For much of my adolescent years I resided in a trailer park with a “Dallas” theme—the soap opera, not the state. We lived on J.R. Drive and the streets surrounding ours were: Knot’s Landing, Ewing Drive and Cattleman’s Circle. The south embraces themes, y’all.
Seriously though, I would give anything to have been at the planning meeting for this small mobile home development:
Jim Bob: “Hey, what should we name it?”
Bubba: “Myrna, can you turn down that confound it TV!”
Myrna: “Hush! I’m watchin’ my soaps!”
Jim Bob and Bubba in unison: “Let’s name it Dallas Acres!”
In middle school, my parents divorced and I had a “hard time” attending school regularly due to psychosomatic symptoms, but after a while, I stopped feeling sad and mostly faked it so I could keep up with my addictive soaps. The character’s lives were incomprehensibly crazier than mine and watching them was a guilty escape.
I felt terrible when due to my excessive absenteeism, our white-haired assistant principal invited my overwhelmed single-mother (in school and working three part-time jobs) in for a meeting. My mom put up her mama bear fists and verbally duked it out in my behalf (She’s going through a hard time. Her family just broke apart, you know! She’s just a kid!) and afterward she protectively put her arm around me as we walked down the linoleum-floored hallway and I put my arm around her waist and said, “Thanks, Mom.”
I should have said, “Mom, I’m a General Hospital junkie. It’s Billy Bob and Bubba’s fault!” But I didn’t tell her until I was safely in my mid-twenties and no longer needed her to launder my clothes and provide daily sustenance.
The good news, dear reader, is that my dedication to observing soap operas blossomed into researching the different types of criers. They are as follows: Pretty criers (my ultimate dream), Scrunchers, Heavers and Hingers.
While doing my research in middle school, I envied the actresses not for their year-round tans, perfect hair and great wardrobe, but for the talent to easily tear up at a moment’s notice.
Their tears would bud and just pool there, swirling and shimmering, until they gently and softly streamed down their cheeks in an unbroken line forming clear ribbons that unraveled at the chin. Their make-up never glopped or ran because they were the Pretty Criers.
I am, at my lowest points, a Heaver. I think this one pretty much explains itself in the nomenclature. When I cry—and I mean reeaally let it aaalll out—speaking comes in loud gooey staccato bursts of incomprehensible blathering about feelings and such. My husband stands there frozen in his tracks as I suck in more air than a Boeing 747 engine. My tears decide to jump out everywhichaway (taking all my makeup with it) like kindergarteners on the first day of school: no order, no direction just wild energy bursting down my face.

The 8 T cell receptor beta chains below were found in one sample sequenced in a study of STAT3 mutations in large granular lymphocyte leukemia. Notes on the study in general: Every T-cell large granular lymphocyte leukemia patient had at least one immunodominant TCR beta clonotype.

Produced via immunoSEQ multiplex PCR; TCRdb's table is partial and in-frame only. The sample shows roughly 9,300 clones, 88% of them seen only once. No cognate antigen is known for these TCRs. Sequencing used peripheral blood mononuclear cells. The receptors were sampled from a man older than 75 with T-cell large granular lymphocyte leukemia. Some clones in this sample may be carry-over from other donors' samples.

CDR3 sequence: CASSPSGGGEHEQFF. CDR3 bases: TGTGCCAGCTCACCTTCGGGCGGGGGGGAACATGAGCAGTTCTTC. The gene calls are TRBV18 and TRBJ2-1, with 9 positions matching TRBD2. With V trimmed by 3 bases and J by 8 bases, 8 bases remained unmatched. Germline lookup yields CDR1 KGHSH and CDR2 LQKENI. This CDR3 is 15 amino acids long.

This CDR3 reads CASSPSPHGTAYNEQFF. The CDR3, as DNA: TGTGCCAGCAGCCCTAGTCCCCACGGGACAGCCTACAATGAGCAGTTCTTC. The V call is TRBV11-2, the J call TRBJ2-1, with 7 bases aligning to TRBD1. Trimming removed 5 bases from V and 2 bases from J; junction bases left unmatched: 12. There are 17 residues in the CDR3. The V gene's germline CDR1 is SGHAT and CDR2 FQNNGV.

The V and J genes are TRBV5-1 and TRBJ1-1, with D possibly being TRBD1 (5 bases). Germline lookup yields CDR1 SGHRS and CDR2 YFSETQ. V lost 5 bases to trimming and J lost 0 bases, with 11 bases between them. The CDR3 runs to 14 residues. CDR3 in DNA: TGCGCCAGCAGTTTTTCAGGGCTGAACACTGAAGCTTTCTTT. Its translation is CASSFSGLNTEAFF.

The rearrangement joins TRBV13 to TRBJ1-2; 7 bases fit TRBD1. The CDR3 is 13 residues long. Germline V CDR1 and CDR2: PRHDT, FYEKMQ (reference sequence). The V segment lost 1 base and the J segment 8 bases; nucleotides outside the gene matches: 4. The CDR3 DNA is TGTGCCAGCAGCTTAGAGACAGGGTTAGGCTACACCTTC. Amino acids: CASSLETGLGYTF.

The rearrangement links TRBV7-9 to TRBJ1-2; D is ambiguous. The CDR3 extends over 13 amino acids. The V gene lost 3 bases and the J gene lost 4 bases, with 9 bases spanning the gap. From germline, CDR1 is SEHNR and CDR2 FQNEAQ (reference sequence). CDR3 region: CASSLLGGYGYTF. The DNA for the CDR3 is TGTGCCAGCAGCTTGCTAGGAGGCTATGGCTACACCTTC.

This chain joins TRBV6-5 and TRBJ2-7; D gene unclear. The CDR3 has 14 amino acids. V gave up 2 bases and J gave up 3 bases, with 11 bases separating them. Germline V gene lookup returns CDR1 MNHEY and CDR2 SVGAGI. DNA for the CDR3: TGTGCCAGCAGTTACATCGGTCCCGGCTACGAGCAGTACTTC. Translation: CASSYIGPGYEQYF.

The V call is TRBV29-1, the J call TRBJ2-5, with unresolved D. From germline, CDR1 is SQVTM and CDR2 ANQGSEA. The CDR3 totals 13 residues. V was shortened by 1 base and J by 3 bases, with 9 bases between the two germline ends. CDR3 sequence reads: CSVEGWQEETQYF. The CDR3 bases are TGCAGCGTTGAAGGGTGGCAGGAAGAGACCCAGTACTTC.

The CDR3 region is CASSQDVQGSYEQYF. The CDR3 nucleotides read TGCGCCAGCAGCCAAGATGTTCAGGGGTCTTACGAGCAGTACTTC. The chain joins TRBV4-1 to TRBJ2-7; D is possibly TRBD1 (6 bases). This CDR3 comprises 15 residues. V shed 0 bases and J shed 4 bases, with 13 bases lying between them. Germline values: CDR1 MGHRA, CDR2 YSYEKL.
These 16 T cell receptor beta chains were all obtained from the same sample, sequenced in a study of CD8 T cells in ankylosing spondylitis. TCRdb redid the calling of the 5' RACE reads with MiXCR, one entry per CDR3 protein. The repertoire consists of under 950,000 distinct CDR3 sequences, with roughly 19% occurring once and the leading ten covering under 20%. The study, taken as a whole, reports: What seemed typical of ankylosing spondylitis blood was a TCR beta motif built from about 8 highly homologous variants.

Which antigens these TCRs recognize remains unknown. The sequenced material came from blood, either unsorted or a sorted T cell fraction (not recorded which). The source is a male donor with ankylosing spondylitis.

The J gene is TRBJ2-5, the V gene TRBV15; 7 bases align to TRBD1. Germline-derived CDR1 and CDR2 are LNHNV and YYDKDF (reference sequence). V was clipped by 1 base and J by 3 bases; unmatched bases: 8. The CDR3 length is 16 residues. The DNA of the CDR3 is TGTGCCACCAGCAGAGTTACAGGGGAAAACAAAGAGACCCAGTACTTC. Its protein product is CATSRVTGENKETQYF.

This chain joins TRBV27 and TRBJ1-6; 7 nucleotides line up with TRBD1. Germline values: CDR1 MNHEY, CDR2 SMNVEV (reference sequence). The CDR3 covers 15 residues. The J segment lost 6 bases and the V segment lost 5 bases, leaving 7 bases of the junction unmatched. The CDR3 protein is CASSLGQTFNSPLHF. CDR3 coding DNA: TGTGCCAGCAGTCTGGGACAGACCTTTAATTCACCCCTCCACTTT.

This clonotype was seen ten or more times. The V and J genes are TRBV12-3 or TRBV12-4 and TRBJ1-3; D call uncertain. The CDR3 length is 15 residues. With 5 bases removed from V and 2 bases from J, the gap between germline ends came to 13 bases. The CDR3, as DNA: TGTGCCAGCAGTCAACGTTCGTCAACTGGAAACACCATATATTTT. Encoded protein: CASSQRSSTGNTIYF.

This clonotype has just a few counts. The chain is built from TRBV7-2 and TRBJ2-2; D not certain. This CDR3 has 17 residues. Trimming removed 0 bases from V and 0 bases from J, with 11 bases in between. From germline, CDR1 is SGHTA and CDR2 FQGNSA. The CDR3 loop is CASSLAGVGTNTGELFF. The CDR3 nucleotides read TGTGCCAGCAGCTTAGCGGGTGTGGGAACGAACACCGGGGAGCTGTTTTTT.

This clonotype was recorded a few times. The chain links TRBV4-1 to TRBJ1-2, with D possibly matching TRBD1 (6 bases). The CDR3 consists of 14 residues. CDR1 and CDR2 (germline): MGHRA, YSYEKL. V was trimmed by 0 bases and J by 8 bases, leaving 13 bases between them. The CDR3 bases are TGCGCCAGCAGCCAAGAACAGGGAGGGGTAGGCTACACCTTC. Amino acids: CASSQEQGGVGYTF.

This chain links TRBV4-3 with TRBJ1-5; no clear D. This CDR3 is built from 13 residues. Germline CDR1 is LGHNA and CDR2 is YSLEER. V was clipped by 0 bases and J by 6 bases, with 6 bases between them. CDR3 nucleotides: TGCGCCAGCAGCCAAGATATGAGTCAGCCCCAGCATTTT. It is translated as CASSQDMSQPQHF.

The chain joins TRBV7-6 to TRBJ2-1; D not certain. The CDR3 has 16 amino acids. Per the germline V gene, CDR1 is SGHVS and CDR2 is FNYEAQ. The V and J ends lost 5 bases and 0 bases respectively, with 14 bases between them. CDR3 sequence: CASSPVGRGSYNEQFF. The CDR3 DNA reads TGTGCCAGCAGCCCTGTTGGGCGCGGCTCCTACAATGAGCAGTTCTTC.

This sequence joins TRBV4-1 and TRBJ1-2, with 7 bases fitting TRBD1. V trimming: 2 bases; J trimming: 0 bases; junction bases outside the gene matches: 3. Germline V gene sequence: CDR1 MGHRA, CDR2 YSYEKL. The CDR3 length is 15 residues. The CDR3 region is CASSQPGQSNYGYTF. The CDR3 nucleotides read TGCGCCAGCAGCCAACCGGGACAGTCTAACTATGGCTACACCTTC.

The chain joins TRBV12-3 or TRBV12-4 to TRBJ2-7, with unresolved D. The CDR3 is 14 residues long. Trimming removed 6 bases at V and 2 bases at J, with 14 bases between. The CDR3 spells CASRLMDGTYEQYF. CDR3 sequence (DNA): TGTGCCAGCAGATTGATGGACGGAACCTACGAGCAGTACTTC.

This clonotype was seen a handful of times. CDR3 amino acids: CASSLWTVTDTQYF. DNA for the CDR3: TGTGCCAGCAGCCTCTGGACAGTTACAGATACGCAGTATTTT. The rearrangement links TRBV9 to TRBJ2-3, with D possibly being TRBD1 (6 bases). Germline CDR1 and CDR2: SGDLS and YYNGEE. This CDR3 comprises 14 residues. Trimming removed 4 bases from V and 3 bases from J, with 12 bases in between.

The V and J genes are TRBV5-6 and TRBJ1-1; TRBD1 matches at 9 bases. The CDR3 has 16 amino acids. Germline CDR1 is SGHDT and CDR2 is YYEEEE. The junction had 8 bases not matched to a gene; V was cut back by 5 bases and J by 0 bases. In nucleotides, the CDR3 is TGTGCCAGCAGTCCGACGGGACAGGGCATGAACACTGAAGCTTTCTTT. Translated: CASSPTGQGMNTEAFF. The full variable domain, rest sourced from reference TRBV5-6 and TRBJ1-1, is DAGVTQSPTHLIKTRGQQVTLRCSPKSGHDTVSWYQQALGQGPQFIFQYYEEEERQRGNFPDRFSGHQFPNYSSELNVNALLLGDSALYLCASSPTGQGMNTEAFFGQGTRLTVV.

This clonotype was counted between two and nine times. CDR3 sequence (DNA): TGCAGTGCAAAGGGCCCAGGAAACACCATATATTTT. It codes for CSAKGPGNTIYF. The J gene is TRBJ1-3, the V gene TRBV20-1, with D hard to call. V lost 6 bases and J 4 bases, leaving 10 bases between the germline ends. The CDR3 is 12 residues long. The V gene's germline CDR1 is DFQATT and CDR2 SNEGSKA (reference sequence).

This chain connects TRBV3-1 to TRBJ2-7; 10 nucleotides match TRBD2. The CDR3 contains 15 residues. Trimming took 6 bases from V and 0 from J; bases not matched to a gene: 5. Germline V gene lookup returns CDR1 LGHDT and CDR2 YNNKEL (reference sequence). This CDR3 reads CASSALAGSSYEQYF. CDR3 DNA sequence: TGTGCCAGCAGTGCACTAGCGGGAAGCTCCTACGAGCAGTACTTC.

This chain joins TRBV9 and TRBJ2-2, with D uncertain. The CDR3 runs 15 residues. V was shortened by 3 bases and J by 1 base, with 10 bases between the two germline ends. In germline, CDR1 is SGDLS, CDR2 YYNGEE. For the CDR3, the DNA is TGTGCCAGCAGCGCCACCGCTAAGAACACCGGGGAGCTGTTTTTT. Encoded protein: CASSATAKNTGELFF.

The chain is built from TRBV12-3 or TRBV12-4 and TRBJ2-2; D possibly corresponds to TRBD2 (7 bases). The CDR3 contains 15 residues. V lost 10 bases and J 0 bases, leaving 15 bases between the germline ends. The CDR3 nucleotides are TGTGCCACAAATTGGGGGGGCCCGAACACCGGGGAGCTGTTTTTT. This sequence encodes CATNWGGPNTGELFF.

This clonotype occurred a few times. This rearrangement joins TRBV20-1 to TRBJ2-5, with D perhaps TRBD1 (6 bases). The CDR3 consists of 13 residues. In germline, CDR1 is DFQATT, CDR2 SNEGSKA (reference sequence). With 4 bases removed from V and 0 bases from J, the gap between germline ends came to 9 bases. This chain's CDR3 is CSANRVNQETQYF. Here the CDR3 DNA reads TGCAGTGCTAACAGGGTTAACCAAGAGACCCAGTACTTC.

Scrunchers are like inadequate substitute teachers to the kindergarten crowd. They try to ignore, contain and threaten, but they always make the critical error of locking the school door from the inside at 3pm on Jun 5th, turning around and seeing 287 children lunging at them. Quoting Star Trek: “Resistance is futile”. But they try anyway—letting a few tears squeeze through like air out the butt-end of a balloon being stretched taut. Definitely not pretty.
My all-time favorite way to observe crying is often performed by 2-3 year olds. It’s still possible to see it portrayed in older individuals, but the toddler crowd definitely has an inborn natural flair for this performance art. Hinging must be sudden and violently loud. Usually, the eyes bulge followed by an almost imperceptible sound of the jaw disengaging allowing it to flip 180 degrees so the chin is now full north. It’s akin to watching a snake eating a full-grown water buffalo on the Discovery Channel.
If this hinging banshee is under 3, I advise using the opportunity to throw anything you desire down their gullet: salmon, whole heads of spinach, vitamins—Brussel sprouts even! I like to have a jar full in every room, to grab at a moment’s notice. This is why my children’s hair is so thick and long by age four.
There are many more types of crying we may discuss at a later date: mad criers (most embarrassing), sniffly criers, silent criers, laughing criers…but these are by far the ones that stand out.
And to the assistant principal (who’s most likely dead) against all odds, I miraculously turned out to be a contributing (yet slightly odd) member of society. With the aid of family who did the best they could alongside teachers and mentors, I kicked the educationally-stunting habit just in time and managed to graduate from high school and college.
For the record, if you ever need an experienced world traveler to assist in naming streets in your new housing development, I’m your girl.